These mechanical safety devices, while important, should be viewed as contingencies in case individual attentiveness fails. Routine inspection of the hose and connections should be made regularly. In addition to this routine maintenance, discipline in operation of the stove must be followed. While we used to shut off the valve at the tank after each usage, when we were cruising for months we only shut off the propane at the tank during long passages or when we'd leave the boat for a period of time. Otherwise, we'd leave the valve open and put our trust in the redundant solenoids and propane sensor to keep us safe at anchor or in a marina. When operating the stove, we only leave the solenoids on while cooking; as soon as the flame is out, we shut down both the emergency shut-off as well as the main solenoid valve at the tank (this switch is located on our main electrical panel).

As an additional precaution, whoever is cooking is obligated to maintain watch in the galley as long as the propane is on. From a safety perspective, it is unacceptable to leave the stove unattended while it is in-use or ready for use. The emergency switch is useless if there is no one present to use it.

While the fire in Tortugas was horrible and left us sickened, it did serve as a reminder to review our own practices when it comes to safety aboard.

Saturday, November 13, 2010

Back in La Paz

We left San Diego, heading south from channel buoy #4 at 12:20pm,
Tuesday, November 2nd. For the next eight days, we made one seven hour overnight stop at Bahia de Tortugas to pick up more fuel and two more overnight anchorages at Los Frailes and Ensenada de Los Muertos before arriving at Marina de La Paz at around 15:30 on Wednesday, November 10th. Traveling a little more than 1,000nm in eight days left all of us a bit punchy for the first few days after arrival.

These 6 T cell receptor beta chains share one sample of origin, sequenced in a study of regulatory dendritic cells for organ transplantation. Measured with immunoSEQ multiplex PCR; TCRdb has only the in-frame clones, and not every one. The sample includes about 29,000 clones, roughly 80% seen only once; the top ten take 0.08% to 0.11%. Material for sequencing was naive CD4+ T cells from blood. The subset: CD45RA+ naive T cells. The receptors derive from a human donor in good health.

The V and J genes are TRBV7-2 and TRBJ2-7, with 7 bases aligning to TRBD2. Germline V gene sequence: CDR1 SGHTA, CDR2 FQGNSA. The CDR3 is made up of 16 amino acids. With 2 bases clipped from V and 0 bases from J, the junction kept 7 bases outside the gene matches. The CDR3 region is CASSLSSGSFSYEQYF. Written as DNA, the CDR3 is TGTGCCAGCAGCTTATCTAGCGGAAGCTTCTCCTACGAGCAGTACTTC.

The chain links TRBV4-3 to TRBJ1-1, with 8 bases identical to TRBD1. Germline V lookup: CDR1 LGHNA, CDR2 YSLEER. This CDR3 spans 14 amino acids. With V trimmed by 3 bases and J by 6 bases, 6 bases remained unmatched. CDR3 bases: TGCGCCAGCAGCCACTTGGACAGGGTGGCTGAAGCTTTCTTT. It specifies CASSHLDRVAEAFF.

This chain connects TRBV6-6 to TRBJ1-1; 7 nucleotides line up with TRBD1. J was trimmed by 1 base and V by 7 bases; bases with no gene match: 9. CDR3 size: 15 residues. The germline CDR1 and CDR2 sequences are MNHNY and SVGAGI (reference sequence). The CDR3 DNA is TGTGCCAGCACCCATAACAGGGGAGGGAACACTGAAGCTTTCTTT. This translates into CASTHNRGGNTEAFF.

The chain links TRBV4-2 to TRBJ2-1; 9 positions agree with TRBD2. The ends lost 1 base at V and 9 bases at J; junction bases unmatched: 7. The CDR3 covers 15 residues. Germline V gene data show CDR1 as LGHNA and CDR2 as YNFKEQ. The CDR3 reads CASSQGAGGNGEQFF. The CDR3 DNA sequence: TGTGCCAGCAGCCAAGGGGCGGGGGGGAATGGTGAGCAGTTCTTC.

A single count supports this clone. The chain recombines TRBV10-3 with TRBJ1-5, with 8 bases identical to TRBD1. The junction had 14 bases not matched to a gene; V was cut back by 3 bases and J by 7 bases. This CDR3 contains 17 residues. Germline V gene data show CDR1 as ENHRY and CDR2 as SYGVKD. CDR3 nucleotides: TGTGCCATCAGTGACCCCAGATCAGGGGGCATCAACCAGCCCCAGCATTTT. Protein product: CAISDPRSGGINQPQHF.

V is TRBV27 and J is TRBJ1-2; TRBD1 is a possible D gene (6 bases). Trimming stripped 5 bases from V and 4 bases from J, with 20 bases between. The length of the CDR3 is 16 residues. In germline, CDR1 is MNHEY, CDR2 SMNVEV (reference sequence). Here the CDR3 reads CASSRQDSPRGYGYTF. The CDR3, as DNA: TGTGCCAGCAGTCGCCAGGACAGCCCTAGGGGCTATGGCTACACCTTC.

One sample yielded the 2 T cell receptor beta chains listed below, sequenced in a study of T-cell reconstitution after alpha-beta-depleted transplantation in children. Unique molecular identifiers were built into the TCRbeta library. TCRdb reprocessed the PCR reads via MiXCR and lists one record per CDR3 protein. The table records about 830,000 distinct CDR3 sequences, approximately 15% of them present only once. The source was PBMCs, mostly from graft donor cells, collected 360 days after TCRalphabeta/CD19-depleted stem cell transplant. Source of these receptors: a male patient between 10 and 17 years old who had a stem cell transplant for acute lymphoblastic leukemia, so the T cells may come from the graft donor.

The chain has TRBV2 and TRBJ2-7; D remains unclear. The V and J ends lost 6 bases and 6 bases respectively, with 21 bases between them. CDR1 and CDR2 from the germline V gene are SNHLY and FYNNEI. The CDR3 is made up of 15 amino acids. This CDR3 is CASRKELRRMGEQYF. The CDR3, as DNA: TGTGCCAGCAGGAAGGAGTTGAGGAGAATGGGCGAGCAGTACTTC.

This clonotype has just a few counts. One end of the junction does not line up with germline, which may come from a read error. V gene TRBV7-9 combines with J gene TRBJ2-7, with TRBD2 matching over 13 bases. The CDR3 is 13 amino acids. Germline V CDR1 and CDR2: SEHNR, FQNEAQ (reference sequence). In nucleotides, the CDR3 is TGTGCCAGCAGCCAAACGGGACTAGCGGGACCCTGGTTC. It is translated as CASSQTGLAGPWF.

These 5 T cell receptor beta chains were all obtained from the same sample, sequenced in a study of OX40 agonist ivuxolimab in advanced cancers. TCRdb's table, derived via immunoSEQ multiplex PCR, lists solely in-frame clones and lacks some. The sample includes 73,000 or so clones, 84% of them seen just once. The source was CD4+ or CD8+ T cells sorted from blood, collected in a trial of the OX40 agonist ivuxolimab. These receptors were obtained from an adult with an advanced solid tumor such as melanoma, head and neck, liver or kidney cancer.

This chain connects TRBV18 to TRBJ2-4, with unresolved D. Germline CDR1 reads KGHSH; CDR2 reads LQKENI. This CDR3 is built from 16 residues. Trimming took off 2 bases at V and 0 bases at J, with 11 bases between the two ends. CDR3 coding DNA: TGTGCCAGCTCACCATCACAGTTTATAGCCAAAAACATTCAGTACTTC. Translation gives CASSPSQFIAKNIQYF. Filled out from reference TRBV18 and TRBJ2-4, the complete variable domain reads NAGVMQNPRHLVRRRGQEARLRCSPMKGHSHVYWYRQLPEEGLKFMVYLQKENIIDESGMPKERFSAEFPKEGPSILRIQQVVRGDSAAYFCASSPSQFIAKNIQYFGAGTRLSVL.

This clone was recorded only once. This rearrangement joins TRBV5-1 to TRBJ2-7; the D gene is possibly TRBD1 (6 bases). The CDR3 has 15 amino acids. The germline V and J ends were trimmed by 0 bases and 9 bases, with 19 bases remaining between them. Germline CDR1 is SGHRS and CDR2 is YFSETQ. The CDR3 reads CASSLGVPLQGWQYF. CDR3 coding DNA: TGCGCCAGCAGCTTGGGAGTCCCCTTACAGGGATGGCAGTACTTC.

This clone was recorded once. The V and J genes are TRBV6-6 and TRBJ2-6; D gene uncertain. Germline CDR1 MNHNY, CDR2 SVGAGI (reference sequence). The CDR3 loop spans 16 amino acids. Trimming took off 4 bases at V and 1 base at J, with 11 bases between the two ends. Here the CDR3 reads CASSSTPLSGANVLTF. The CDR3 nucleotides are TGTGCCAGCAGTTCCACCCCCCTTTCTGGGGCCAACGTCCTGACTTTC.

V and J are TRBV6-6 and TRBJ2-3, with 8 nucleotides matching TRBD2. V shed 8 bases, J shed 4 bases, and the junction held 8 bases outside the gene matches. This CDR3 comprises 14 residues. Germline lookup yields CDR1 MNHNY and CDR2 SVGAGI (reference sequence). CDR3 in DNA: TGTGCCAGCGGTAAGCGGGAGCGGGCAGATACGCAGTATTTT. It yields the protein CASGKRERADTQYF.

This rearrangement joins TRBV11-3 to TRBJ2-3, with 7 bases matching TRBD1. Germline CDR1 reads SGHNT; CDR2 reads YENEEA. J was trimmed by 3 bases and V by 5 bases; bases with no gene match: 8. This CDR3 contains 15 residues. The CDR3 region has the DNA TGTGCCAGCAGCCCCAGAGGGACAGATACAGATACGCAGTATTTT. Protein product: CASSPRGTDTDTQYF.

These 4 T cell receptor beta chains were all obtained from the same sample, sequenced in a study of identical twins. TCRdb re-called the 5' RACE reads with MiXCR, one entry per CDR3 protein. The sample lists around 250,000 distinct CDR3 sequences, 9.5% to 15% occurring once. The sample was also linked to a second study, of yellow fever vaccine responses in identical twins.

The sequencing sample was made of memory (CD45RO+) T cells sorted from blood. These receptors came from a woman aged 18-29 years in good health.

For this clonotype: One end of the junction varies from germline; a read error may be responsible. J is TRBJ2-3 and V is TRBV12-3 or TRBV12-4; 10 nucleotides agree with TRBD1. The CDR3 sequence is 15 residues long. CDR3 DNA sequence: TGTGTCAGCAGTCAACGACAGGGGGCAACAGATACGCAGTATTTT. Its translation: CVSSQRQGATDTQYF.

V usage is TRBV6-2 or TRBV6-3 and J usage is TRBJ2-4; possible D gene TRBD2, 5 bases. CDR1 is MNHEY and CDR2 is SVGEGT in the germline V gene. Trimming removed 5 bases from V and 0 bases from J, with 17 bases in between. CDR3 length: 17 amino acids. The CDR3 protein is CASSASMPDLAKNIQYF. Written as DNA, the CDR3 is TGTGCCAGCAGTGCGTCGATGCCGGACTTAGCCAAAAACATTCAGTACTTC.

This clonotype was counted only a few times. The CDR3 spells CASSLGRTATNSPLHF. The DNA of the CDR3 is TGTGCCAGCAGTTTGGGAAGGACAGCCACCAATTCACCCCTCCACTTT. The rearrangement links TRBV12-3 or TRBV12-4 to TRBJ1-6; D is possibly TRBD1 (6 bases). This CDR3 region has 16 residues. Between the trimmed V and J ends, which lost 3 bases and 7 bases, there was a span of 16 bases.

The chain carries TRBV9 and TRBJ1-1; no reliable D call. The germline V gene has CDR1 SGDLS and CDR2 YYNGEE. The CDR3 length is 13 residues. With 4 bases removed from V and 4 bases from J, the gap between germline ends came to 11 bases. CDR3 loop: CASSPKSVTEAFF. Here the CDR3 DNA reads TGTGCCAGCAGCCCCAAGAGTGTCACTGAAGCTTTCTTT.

The trip was uneventful, as far as the weather went, but our seven hour
stay in Tortugas was punctuated with a horrific fire aboard a large cruising catamaran that took about 40 minutes to burn to the water line. There was an apparent failure of a propane hose that began the conflagration and all we could do was gape in horror, 200 yards astern of the burning cat, hoping that none of the crew were trapped aboard. Thankfully, the single-hand sailor doing the delivery escaped the fire and was treated at the medical facility at Tortugas.

This was essentially a delivery mission to get Citla to La Paz. With the able help of my nephew, Peter, and Alicia, our friend from our sister-ship, Tumbleweed ('82 Cal 39 MRK III),
we were able to make the trip in short order. While we experienced large swells the first three days in, the period between swells was long enough to make the 10-12 foot rollers manageable. We had very little in the way of wind for almost the entire trip. A majority of the time found us motor sailing. We were treated to wild life along the way, including whales and a number of different species of dolphins. We did manage to catch one skipjack tuna south of Bahia Magdalena.

Our luck with fishing changed once we entered the San Lorenzo channel, separating the Cerralvo channel from Bahia La Paz.
Within 30 minutes, Peter had hooked a bull dorado that I estimated to be approaching 40" in length as it jumped several times after being hooked, flashing its' green, yellow and blue body colors as it fought to get free. We rolled in the jib and centered the main in an effort to slow the boat while the dorado continued to strip out line from Peter's reel. As the fish appeared to be weakening, it made a run parallel to the boat, easily closing the distance from over 50 yards off the stern to being perpendicular to the boat in a few short seconds. It then turned towards the boat and made a run. The line slightly slackened and the dorado slipped the hook and was gone.

We barely managed to have the adrenaline rush of the hook-up subside and get the boat back into trim when the second fish hit the lure. This time, the fish ripped line off the reel as if the drag was off. Rather than coming to the surface, the fish sounded and continued to take line with it. In under two minutes this denizen had also managed to shake the hook-up. The best we could determine, judging by its behavior we had probably managed to hook into either a large tuna or possibly a marlin.

Both bait and dorado were visible during the remaining trip into the City of La Paz, our fishing was over,
along with the long ocean passage from San Diego. We side tied to the outside dock, astern of the 120' motor yacht, Tully, and finally were able to step ashore after being out for eight days. What was even more exciting, after checking into the marina, we all headed for hot showers followed by the best margaritas served at the Dock Cafe in the marina. We were all exhausted, but pleased to be clean and having the night watches over for the time being.